Wrong Turns

“Are you okay?” the grey-haired man asked as I propped my bike against a hedge outside his yard.

“Yes,” I said continuing to open the map on my phone. “Is this the way to Twin Lakes Road?”

“No. You need to go that way,” he said pointing the direction I’d come from.

I didn’t like his answer, didn’t like the way the app and my fingers weren’t cooperating, but the fact became increasingly clear. I’d taken a wrong turn again.

“That means I have to go back up that hill,” I sighed, feeling my age.

“It’s not that bad,” said the man who was older than me.

He was right about that, too. Once I got onto the crest by Oliver Mountain, it was a nice scoot down on Willowbrook, shaded by trees with views of rolling hills, farms and ranches. Seven kilometers later, I passed the corner where I should have turned right and hoped Fred saw my text. 

Up ahead, I glimpsed a mother bear and three small cubs ambling across the road. I got off my bike and signaled the approaching car behind me to stop. With a sense of wonder and mild trepidation, I watched them disappear into the bushes.

During the next forty kilometres, up into the arid hills by White Lake, past the golf course on Twin Lakes Road, and down into Keremeos, I had a lot of time to think about wrong turns.

A few days before, Fred dropped me off in Summerland. I planned to bike to our campsite just north of Oliver, a fast fifty kilometre ride. At Okanagan Falls, I wanted to bypass a section of highway, but I took McLean Creek Road instead of continuing on Maple. Nothing looked familiar. I certainly didn’t remember it being this hilly when I rode it last year. Finally, I came to what I thought would be the highway. Instead, I was back on Eastside Road. I texted Fred: Took a wrong turn. Leaving OK Falls again.

Then there was the decision of where to camp. “Maybe when we see the temperature is going to be in the thirties, we should choose a cooler location,” I said to Fred as we fled from our campsite in the heat of the day.

I thought about all that as I rode to Keremeos. I figured out what I would do next time, so I wouldn’t make the same mistakes.

And yet. I’d wanted to know what it was like to bike the McLean loop. If I hadn’t gone left instead of right at the top of Secrest, I wouldn’t have seen the bears. And if we hadn’t camped at Inkaneep Provincial Park, we wouldn’t have gotten to know the family of quails that lived there. Only after the parents felt secure did they allow their tiny offspring to come out and feed in our campsite.

Our feelings are like those little chicks. They only come out when it feels safe, and Mama and Papa God are watching out for us.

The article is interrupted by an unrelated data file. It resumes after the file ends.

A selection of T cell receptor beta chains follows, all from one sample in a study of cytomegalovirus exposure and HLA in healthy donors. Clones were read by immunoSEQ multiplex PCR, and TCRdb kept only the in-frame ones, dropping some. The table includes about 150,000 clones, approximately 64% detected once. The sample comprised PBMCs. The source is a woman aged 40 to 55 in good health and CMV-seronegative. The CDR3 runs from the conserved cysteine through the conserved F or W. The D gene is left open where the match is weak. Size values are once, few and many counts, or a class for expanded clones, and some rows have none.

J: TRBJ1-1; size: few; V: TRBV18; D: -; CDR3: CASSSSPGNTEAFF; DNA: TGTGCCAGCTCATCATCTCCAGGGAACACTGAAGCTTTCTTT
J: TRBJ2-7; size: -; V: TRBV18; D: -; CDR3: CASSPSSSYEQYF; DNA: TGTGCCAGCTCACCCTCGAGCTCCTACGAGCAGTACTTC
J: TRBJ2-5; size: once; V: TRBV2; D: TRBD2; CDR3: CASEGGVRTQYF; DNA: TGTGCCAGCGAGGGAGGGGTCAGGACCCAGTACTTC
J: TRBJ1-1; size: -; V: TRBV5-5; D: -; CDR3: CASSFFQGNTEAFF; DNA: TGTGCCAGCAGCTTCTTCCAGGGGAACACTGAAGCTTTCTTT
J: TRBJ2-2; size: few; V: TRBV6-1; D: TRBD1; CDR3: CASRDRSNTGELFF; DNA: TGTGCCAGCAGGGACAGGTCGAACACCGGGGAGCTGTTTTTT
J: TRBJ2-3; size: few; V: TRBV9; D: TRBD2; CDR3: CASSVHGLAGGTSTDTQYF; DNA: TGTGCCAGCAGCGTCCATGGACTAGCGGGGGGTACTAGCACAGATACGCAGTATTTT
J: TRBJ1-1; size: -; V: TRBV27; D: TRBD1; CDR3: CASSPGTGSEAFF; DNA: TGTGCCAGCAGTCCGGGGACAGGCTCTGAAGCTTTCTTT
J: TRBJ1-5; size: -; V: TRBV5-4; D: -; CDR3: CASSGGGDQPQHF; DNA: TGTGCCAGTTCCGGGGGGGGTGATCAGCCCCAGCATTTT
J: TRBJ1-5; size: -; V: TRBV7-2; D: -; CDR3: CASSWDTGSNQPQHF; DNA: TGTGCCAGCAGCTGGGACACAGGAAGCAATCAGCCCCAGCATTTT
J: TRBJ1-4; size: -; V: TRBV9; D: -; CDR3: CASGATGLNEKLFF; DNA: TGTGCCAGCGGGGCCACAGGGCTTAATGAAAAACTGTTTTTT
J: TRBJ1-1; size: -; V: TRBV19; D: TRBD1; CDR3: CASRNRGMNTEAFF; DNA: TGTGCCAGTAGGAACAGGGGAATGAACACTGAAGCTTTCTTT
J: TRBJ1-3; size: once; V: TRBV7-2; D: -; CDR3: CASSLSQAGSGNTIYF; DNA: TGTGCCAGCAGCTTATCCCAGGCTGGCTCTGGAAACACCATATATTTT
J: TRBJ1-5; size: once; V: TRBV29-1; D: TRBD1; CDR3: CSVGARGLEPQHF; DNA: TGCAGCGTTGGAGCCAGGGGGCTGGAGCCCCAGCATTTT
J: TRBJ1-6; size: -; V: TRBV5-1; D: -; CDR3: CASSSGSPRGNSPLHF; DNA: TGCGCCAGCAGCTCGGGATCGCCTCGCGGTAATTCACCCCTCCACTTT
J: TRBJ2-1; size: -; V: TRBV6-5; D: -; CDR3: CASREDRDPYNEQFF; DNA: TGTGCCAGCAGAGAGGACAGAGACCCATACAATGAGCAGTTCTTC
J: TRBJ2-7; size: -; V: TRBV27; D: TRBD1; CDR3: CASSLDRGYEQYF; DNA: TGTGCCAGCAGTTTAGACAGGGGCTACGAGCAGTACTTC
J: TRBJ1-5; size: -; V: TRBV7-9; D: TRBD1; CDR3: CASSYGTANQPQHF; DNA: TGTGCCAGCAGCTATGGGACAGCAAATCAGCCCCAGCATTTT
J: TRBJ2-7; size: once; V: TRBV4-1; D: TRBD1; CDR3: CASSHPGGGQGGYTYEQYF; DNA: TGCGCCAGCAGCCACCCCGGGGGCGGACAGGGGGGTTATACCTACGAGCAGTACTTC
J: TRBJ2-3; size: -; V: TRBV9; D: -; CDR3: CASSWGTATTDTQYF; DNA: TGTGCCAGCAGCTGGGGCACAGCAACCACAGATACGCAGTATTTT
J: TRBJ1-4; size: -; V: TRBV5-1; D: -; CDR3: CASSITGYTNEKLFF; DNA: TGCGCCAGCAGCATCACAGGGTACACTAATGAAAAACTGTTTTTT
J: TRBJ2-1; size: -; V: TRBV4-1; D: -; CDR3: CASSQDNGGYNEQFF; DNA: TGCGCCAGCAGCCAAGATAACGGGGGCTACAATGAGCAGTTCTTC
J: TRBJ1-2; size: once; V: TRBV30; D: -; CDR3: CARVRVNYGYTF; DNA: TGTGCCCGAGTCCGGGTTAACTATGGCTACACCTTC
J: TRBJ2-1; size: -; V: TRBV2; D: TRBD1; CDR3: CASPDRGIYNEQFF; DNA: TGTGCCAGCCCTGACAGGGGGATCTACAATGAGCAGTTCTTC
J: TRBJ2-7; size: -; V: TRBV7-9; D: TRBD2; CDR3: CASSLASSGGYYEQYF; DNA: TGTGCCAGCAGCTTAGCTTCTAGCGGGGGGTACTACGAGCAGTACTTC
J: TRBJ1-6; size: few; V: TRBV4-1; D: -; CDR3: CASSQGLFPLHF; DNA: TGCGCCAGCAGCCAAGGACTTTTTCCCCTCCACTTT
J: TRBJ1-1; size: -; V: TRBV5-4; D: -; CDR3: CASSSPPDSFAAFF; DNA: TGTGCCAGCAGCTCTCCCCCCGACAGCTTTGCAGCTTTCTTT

So now, as I write this post, a tender fear comes out from the bushes. I’m afraid. I’m afraid I’m doing it wrong–“it” being my relationship with others, with God, and life in general.

As I listen to this familiar fear, I think about the gifts my “wrong” turns gave me. I think about the man who came out of his house to point the way. I think about what I shared at the end of this year’s Living from the Heart.

Each person’s offering was touching. Tears came easily. The word “trust” pushed itself into my awareness. So when it was my turn to speak, I said I trusted their journey with God.

Now God was asking me, “Can you trust yours? Can you trust Me to meet you when you can’t get there the way you’re going? Can you trust Me to get you safely across the road? Can you trust Me to be the safe place for your fragile feelings?”

A yes rises in my heart like a cyclist ascending the height of land. The view from here is magnificent and the ride down cool and effortless.

God assured us, “I’ll never let you down, never walk off and leave you,”
 –Hebrews 13:6 (The Message)

∗ ∗ ∗

Love Mischief for the World

There’s still time to register for Living from the Heart. “Living from the Heart offers a learning community that invites participants to deepen their experience of intimacy with Jesus. Biblically, the heart is the very core of life out of which intellect, emotions, and intentions flow. Opening to God’s heart of love with our whole heart, especially in our most broken places, brings a healing integration within and provides the courage to offer our lives in loving compassion to the world around us.” This course is offered in person in Calgary, Alberta and in Abbotsford, BC in a weekend/Saturday format and in an intensive format on Bowen Island, BC. It is also offered online.

What love mischief are you and God doing for the world?
Let me know and I will include it in an upcoming post.

Credits and References:
A view of vineyards, Skaha Lake and the north end of Okanagan Falls seen from Eastside Road. by Ted McGrath. Used with permission. 
California Quail Family- Kerikeri, Bay of Islands by Shellie. Used with permission.
© Esther Hizsa, An Everyday Pilgrim, 2021.
Unauthorized use and/or duplication of this material without permission from Esther Hizsa is strictly prohibited. Excerpts and links may be used provided there is a link to the original content and credit is given as follows: © Esther Hizsa, An Everyday Pilgrim 2013-2021.  http://www.estherhizsa.com

About Esther Hizsa

Esther is a spiritual director and writer. She lives in Burnaby with her husband, Fred, and they have two grown children and two grandchildren.
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